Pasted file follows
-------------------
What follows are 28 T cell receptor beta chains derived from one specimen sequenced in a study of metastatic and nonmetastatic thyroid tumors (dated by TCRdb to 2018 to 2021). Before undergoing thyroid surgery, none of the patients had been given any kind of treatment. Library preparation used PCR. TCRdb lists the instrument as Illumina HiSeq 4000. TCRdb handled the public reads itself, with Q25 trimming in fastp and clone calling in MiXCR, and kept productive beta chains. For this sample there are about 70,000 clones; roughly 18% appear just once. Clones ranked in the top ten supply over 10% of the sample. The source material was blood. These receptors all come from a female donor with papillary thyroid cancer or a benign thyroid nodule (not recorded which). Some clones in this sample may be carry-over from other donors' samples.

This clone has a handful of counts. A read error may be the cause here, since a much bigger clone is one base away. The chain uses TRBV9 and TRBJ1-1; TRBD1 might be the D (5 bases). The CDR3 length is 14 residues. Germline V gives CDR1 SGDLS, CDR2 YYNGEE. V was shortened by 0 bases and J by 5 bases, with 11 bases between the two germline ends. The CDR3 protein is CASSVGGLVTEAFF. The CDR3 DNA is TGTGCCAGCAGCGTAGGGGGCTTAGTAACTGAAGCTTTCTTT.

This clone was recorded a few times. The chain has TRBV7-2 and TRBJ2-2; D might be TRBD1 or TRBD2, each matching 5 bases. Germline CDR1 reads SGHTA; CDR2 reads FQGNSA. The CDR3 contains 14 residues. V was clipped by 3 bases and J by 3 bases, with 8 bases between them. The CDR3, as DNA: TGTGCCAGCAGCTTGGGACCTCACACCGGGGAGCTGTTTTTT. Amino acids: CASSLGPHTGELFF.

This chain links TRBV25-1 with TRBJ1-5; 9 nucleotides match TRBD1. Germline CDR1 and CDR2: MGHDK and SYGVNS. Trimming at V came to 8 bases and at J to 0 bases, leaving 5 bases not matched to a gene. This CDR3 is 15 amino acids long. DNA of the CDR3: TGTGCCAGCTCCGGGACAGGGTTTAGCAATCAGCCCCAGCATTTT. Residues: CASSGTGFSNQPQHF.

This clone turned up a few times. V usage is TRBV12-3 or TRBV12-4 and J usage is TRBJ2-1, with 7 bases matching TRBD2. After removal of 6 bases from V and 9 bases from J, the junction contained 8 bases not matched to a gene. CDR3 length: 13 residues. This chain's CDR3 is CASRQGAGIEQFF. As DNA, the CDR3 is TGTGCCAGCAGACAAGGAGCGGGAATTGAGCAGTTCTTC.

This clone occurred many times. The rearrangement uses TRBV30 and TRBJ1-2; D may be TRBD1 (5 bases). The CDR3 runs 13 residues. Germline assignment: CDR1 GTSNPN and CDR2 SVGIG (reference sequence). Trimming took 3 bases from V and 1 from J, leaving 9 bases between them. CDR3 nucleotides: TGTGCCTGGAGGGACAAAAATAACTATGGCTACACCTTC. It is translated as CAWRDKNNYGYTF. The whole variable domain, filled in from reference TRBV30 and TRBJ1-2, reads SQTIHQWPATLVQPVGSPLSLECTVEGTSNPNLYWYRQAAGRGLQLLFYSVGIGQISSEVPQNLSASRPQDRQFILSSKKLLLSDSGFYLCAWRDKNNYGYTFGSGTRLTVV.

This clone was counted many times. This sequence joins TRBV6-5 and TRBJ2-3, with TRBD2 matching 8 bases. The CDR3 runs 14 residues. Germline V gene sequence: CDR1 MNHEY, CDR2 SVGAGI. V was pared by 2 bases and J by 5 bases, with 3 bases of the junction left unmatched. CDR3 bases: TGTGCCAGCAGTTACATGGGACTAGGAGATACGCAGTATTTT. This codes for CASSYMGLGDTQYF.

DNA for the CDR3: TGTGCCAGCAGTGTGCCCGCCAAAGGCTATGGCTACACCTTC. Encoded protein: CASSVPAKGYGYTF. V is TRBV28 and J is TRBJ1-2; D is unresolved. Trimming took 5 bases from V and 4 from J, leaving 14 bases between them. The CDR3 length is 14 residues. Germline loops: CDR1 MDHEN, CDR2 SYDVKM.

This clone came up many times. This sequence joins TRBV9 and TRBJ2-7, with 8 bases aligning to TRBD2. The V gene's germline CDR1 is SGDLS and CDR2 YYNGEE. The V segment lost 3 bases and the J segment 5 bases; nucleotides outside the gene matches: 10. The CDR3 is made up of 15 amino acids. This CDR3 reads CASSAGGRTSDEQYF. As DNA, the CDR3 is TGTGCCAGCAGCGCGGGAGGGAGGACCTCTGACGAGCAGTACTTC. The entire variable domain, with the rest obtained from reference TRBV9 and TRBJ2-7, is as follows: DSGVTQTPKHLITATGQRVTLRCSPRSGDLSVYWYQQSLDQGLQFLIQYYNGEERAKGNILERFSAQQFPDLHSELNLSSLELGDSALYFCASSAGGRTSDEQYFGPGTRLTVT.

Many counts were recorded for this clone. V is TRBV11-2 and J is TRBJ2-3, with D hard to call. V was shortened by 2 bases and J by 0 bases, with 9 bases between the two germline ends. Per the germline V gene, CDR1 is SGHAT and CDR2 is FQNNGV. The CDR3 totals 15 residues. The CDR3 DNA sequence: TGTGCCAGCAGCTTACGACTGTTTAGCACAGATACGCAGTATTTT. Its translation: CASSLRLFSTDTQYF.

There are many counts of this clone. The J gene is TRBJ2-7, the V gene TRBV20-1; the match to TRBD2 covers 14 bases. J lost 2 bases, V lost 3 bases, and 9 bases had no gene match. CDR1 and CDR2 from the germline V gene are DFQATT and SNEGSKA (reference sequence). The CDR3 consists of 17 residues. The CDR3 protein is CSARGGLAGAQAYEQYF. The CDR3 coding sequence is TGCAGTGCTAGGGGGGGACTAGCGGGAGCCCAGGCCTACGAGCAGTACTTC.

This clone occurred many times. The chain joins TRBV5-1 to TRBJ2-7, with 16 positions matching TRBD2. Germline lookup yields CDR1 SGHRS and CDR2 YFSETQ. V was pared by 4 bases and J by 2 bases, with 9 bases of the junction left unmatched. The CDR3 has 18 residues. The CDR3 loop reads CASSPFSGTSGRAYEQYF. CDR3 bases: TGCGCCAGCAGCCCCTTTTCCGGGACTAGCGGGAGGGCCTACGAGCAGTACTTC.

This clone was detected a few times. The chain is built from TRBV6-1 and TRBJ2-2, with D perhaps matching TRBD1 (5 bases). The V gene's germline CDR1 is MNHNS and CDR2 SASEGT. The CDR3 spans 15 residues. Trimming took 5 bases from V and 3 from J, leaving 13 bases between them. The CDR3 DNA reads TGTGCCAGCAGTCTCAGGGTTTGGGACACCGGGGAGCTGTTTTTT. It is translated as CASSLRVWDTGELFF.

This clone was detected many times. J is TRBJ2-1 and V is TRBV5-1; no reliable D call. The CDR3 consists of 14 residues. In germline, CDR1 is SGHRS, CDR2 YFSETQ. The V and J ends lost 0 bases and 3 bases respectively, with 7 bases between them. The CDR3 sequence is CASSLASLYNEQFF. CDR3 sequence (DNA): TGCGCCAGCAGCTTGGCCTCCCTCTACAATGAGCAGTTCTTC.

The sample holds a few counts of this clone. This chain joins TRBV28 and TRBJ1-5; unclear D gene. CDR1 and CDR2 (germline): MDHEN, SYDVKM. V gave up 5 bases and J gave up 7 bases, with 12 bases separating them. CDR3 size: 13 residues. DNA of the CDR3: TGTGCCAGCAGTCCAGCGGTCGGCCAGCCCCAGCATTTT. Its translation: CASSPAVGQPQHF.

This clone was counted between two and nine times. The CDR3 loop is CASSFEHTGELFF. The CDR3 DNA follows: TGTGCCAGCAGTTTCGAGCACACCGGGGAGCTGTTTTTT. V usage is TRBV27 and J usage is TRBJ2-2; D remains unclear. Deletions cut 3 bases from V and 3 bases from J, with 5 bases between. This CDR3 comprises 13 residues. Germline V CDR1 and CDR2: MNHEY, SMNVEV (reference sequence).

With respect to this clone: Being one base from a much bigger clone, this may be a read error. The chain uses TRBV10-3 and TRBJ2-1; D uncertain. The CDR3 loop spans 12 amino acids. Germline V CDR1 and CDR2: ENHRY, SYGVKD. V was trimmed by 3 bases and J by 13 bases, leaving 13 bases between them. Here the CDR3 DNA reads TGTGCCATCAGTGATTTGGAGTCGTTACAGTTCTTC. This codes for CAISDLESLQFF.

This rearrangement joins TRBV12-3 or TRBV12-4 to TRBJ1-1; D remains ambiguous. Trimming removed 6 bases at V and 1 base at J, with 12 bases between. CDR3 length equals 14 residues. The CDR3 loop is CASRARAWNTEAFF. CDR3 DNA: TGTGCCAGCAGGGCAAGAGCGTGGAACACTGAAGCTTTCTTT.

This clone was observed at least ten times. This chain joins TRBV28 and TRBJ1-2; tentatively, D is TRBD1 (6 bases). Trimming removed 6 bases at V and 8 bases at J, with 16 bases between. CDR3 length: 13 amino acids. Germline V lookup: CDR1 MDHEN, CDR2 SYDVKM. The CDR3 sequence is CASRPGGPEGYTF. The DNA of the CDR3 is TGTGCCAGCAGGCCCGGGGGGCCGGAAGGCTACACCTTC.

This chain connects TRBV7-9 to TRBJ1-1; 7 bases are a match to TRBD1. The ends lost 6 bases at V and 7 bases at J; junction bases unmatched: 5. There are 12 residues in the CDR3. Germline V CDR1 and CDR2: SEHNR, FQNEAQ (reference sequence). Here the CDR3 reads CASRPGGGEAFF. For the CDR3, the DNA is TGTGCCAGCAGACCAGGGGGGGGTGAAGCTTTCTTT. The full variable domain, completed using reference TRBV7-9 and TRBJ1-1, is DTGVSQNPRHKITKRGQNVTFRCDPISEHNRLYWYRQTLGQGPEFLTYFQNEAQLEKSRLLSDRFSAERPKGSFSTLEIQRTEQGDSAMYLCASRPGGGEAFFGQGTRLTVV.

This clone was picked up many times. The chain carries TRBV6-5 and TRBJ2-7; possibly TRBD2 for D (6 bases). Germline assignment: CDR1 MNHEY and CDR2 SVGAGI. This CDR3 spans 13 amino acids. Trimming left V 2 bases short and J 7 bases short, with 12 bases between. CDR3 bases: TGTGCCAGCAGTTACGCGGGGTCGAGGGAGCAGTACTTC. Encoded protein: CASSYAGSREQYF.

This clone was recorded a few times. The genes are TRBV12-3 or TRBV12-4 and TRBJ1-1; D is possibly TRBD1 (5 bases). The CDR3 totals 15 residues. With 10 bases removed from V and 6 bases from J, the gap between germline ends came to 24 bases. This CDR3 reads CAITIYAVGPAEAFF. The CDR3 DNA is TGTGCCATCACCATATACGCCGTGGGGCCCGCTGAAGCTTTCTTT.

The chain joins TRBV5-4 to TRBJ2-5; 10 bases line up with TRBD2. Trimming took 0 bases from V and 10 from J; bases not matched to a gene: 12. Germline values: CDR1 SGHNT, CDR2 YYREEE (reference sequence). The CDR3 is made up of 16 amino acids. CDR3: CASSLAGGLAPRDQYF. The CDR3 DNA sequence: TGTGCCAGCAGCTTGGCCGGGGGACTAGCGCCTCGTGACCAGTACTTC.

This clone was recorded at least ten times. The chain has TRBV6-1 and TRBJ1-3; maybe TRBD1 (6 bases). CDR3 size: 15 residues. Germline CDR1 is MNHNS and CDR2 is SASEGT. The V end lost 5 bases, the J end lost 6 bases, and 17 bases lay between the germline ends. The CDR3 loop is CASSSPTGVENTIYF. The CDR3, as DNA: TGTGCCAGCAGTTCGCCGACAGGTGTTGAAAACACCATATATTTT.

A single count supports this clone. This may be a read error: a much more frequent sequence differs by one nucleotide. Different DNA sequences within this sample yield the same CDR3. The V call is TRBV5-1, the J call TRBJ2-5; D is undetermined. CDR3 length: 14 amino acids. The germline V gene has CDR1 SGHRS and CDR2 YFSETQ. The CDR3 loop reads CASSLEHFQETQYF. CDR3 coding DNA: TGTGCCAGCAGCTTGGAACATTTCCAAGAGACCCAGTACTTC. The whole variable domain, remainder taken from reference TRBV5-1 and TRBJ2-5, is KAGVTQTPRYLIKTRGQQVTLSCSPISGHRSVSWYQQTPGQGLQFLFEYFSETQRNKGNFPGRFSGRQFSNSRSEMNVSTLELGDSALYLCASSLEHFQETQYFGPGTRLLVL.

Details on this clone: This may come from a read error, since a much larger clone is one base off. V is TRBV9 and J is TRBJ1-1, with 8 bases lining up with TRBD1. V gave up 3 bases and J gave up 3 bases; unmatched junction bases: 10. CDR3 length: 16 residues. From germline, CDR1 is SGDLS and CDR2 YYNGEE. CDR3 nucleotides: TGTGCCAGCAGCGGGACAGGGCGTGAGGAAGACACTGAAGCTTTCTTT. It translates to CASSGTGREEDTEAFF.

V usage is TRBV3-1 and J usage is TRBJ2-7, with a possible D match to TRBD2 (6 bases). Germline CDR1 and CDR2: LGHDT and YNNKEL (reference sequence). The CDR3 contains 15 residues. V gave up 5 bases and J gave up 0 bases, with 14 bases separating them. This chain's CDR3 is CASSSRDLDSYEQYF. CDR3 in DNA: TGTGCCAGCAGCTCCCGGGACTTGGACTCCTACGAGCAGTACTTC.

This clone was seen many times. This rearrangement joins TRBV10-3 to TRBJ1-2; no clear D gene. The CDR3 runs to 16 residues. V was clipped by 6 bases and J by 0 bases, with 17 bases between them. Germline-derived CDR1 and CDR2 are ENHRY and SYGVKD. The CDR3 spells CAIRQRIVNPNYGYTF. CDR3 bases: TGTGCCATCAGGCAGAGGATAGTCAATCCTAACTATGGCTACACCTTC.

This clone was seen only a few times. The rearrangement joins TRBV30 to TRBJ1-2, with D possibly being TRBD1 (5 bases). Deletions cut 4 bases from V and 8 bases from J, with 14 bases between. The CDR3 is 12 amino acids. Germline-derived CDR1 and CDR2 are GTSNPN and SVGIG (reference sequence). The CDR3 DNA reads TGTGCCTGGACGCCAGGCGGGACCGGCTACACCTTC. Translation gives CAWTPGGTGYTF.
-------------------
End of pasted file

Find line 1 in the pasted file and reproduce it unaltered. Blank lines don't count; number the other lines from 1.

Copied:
What follows are 28 T cell receptor beta chains derived from one specimen sequenced in a study of metastatic and nonmetastatic thyroid tumors (dated by TCRdb to 2018 to 2021). Before undergoing thyroid surgery, none of the patients had been given any kind of treatment. Library preparation used PCR. TCRdb lists the instrument as Illumina HiSeq 4000. TCRdb handled the public reads itself, with Q25 trimming in fastp and clone calling in MiXCR, and kept productive beta chains. For this sample there are about 70,000 clones; roughly 18% appear just once. Clones ranked in the top ten supply over 10% of the sample. The source material was blood. These receptors all come from a female donor with papillary thyroid cancer or a benign thyroid nodule (not recorded which). Some clones in this sample may be carry-over from other donors' samples.